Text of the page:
More than 40 years after Motown Records left Detroit, the Metro Detroit music business is a $1.1 billion industry, from live performances at bars and concert halls, to local labels and recording studios.
The huge financial impact of music on southeastern Michigan elevates the region to a much greater extent than music in comparable cities, such as Cleveland and Pittsburgh, according to a study by the Anderson Economic Group, an East Lansing-based consulting firm.
From hip-hop to soul to Kid Rock, techno to Eminem, the cultural and entertainment impact of music on the Detroit area has been felt for decades. Today, it employs more than 7,000 people and pumps $170 million in worker earnings into the local economy, the Anderson study said.
“Detroit’s always been a great music town,” said Dave Feeny, owner of Tempermill Studios in Ferndale. “The high of playing and performing and how it makes you feel ... it’s like a drug. It’s a true emotional release for a lot of musicians.”
Tempermill has helped more than 1,000 bands make records since 1985. Its client list includes notables like Kid Rock and Insane Clown Posse, but the studio has worked with countless lesser-known local musicians, too.
The study didn’t compare Detroit to true music meccas such as New York City or Nashville. Instead, it compared Metro Detroit to cities of similar economic size. Though sizable, the music industry employs far fewer than the automotive or food services industries in the Detroit area.
But when it came to the music-business share of total area employment, Detroit ranked behind only the Twin Cities. The other cities — Pittsburgh, Dallas, Cleveland, Indianapolis and Kansas City — followed.
A number of factors set Detroit apart. There has been the steady appearance of chart-topping, genre-creating, industry-changing artists from the Detroit area over the decades, essentially starting with Motown a half-century ago and continuing with gospel pioneers such as the Winans Family and through rock icons such as Bob Seger, Ted Nugent, Kid Rock and the White Stripes.
More recently, Eminem became the face of Detroit music; there’s a reason he also was the face of Chrysler in the brand’s iconic Super Bowl ad three years ago.
“There’s more major-label music talent out of Detroit than any city in the world,” asserted Howard Hertz, an entertainment lawyer and principal of Hertz Strand in Bloomfield Hills. “If you’re talking about New York or Los Angeles or even Nashville, most stars there are from somewhere else, and are drawn to those cities. A lot of times it’s Philadelphia or Atlanta, which also have vibrant music scenes. But more major artists come out of Detroit than anywhere else.”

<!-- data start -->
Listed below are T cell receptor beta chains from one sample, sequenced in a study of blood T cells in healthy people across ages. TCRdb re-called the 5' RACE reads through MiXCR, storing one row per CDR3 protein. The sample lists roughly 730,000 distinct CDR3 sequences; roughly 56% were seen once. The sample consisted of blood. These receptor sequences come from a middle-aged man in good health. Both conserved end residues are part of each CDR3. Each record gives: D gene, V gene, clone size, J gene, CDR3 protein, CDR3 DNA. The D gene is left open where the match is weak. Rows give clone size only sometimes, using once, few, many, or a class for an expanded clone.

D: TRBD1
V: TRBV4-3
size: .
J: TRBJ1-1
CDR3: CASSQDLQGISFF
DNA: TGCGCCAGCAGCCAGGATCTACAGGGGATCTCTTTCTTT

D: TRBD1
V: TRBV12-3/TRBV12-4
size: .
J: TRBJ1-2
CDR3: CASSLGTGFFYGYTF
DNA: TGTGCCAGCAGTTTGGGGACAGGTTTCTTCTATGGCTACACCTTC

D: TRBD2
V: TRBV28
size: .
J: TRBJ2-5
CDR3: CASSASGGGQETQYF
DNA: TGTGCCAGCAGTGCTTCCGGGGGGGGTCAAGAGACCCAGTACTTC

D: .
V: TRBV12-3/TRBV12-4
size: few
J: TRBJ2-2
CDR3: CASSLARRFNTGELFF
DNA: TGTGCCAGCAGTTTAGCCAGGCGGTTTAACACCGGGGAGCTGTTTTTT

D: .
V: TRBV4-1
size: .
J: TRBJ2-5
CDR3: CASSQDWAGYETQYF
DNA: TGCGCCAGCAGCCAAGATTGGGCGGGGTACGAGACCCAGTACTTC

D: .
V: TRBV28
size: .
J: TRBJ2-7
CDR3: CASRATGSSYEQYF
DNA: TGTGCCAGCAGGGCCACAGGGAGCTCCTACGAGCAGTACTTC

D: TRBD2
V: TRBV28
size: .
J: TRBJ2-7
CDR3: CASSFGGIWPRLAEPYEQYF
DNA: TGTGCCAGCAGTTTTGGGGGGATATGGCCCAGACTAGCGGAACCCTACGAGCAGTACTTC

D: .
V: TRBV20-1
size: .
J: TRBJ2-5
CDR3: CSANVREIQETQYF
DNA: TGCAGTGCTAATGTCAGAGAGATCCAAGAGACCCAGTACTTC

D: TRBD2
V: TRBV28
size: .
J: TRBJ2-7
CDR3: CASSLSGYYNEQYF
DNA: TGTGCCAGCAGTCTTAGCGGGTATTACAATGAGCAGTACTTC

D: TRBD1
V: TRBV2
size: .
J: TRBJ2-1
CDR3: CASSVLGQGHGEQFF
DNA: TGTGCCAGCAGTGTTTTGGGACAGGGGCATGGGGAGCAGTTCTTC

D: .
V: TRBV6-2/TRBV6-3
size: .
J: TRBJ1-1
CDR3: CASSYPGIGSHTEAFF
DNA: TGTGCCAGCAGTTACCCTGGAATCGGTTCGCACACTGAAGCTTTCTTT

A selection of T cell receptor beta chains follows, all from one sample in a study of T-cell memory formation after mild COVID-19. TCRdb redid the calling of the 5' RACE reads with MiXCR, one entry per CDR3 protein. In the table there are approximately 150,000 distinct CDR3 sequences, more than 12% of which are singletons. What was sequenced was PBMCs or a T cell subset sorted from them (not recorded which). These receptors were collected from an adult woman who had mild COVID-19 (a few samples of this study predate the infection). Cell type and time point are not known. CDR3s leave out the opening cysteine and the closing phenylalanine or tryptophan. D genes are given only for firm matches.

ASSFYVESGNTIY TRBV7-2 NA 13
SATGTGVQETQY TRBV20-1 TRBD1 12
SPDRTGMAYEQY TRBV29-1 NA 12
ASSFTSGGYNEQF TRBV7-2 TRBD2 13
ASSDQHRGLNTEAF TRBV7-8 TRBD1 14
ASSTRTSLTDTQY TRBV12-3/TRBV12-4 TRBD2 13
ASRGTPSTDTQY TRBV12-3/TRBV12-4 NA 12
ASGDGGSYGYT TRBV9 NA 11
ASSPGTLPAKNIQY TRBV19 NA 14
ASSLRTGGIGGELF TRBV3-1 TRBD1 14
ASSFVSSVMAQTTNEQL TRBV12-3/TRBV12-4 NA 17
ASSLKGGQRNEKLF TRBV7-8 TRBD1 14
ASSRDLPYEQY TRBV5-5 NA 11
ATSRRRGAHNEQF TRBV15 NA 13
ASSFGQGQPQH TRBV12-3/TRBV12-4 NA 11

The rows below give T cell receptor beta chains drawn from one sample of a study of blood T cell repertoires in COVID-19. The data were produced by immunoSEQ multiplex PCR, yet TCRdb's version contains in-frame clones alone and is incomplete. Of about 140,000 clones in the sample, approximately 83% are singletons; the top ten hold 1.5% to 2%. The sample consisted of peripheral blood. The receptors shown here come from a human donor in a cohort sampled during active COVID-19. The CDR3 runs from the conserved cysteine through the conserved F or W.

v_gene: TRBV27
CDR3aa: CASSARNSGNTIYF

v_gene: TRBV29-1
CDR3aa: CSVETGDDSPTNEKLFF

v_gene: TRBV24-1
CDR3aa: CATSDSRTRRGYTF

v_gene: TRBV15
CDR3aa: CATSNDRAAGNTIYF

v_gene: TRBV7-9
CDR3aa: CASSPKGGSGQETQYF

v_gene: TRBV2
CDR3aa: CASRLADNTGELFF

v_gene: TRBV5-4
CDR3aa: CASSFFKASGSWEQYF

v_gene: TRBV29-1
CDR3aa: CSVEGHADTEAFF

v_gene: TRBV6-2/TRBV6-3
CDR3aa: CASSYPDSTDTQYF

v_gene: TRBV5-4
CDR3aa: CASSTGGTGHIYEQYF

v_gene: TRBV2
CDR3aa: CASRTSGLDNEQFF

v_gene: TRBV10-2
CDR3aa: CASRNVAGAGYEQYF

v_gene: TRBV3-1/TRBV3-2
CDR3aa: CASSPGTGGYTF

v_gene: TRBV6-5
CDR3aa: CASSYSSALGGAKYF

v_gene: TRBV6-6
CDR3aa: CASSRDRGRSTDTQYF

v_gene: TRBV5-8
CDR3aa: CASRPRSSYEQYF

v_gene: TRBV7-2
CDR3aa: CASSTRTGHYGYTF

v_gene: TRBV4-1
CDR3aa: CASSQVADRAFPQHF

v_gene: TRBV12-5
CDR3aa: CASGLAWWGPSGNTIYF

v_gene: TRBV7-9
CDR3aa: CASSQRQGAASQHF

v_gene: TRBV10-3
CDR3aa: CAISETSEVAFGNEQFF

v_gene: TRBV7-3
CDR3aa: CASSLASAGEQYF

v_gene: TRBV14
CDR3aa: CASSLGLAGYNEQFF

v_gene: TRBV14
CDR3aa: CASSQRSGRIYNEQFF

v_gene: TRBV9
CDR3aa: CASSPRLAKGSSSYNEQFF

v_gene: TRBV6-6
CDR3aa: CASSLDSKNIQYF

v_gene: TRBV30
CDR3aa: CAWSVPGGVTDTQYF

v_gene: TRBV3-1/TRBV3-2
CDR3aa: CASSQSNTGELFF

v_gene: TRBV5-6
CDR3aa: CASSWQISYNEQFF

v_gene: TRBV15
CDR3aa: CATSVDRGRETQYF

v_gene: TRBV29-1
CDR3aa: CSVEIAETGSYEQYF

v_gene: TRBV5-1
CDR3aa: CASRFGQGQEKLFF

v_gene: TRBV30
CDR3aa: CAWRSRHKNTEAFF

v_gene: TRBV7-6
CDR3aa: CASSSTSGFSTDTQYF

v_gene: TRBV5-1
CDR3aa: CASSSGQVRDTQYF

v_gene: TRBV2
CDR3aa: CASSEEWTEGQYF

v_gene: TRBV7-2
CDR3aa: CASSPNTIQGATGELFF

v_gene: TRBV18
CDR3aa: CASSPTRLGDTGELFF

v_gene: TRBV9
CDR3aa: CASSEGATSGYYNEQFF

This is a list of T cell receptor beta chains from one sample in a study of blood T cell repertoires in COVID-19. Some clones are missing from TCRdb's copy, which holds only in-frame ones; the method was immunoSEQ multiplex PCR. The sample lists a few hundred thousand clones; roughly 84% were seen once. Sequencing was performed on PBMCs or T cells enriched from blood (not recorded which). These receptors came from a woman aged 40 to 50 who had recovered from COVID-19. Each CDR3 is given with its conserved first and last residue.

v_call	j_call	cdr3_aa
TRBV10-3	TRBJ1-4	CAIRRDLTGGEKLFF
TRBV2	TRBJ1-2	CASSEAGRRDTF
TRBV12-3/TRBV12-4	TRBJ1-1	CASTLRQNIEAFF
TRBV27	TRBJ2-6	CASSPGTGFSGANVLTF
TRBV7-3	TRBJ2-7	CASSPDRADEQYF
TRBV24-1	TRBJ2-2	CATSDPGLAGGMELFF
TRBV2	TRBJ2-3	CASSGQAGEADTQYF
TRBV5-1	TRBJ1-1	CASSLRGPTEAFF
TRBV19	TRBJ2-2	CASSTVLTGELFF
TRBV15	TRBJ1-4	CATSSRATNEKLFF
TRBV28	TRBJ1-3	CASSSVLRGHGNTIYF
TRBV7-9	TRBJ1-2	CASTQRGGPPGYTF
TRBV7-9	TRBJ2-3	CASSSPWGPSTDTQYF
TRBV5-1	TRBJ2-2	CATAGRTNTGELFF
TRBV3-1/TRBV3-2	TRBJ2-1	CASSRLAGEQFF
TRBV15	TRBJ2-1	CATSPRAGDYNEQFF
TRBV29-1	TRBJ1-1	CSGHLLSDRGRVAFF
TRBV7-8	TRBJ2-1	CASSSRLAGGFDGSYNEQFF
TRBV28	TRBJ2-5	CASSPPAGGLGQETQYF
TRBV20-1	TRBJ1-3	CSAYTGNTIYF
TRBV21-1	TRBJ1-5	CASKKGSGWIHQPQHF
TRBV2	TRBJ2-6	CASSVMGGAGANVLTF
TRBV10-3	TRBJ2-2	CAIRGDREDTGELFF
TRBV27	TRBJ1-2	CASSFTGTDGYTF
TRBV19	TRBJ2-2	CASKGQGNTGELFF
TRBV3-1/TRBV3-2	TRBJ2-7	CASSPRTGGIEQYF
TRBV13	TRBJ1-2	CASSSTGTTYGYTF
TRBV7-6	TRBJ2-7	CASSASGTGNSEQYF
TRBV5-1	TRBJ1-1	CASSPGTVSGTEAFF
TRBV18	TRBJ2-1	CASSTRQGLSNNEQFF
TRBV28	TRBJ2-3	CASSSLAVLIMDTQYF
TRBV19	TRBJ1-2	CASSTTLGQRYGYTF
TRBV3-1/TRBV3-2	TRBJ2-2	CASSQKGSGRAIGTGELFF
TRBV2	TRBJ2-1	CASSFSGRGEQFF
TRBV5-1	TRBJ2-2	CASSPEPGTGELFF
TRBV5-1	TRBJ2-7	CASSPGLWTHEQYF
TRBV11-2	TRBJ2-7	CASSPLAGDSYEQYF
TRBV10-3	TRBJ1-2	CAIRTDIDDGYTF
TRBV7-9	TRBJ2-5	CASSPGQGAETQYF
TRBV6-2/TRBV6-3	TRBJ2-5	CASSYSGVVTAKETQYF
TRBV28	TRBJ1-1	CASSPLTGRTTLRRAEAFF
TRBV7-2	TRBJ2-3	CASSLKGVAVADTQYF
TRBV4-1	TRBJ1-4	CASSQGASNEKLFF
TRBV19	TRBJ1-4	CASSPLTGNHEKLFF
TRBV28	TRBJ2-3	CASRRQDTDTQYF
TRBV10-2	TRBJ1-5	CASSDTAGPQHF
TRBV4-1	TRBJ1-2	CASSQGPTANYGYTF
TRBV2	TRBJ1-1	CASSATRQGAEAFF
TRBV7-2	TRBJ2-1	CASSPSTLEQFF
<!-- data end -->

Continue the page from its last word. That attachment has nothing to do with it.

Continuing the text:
There are other factors as well, including the diversity of Detroit’s music scene cited by Anderson, and the widely acknowledged fact that Metro Detroit is one of the best live-concert markets in the United States.
“Detroit has always been one of the best markets for supporting music and live concerts; it’s in our DNA,” said Joe Nieporte, head of Funfest Productions, a Detroit-based concert promoter and organizer of Rockin’ on the Riverfront and other events.
Willy Wilson, director of publicity for the Magic Bag, a concert venue in Ferndale, said Detroit’s music history is so rich because of the diversity.
From the melting pot of sounds from out-of-state musicians who came to work in the auto industry in the 1940s and ’50s, to the raw garage barrage of the White Stripes in the ’90s, Wilson said Detroit’s sound has always been unique.
“One of the things that’s brilliant about the Detroit music scene is that everyone went out and did it their own way,” he said. “We’re a hard people, we don’t want to be told we can’t do something. (The various artists) chopped down the trees and made their own route.”
The Magic Bag has been hosting both big-name bands and local musicians for about 20 years, Wilson said.
“We always had it in mind we wanted to be a venue that’s supportive of the developing artists,” he said. “There’s great showcases for what’s going on in the Detroit scene.”
And why is a vibrant music scene in Detroit’s DNA? Like nearly everything else about the Motor City, some of the reasons stem directly or indirectly from the auto industry. “The strength of someone’s economy is always very past-dependent,” said Alex Rosaen, senior consultant for Anderson.
Or as Hertz believes, “So many people came to Detroit from different places to work at the auto factories, and the kids of those people didn’t want to do that. A lot of them found an outlet in music. And they also had the work ethic that they’d learned from their parents. They’d put in their hours daily working and rehearsing and writing and recording, honing their craft. That’s got a lot to do with why Detroit is so prominent in music and vice versa.”
Yet another factor mentioned by music-industry figures is that Detroiters have embraced their music as an effective form of self-identity over a half-century of perpetual decline in the opinion of the city held by outsiders around the world.
“Detroit is still getting laughed at, with [an ex-mayor] in prison, a city in bankruptcy, a high crime rate,” Nieporte said. “But when you mention music and Detroit in the same sentence, you get a completely different reaction. People know about the musical heritage of the city and that it’s one of the best assets we have going for us.”
Dale Buss is a Metro Detroit freelance writer.
Detroit News Staff Writer Michael Martinez contributed.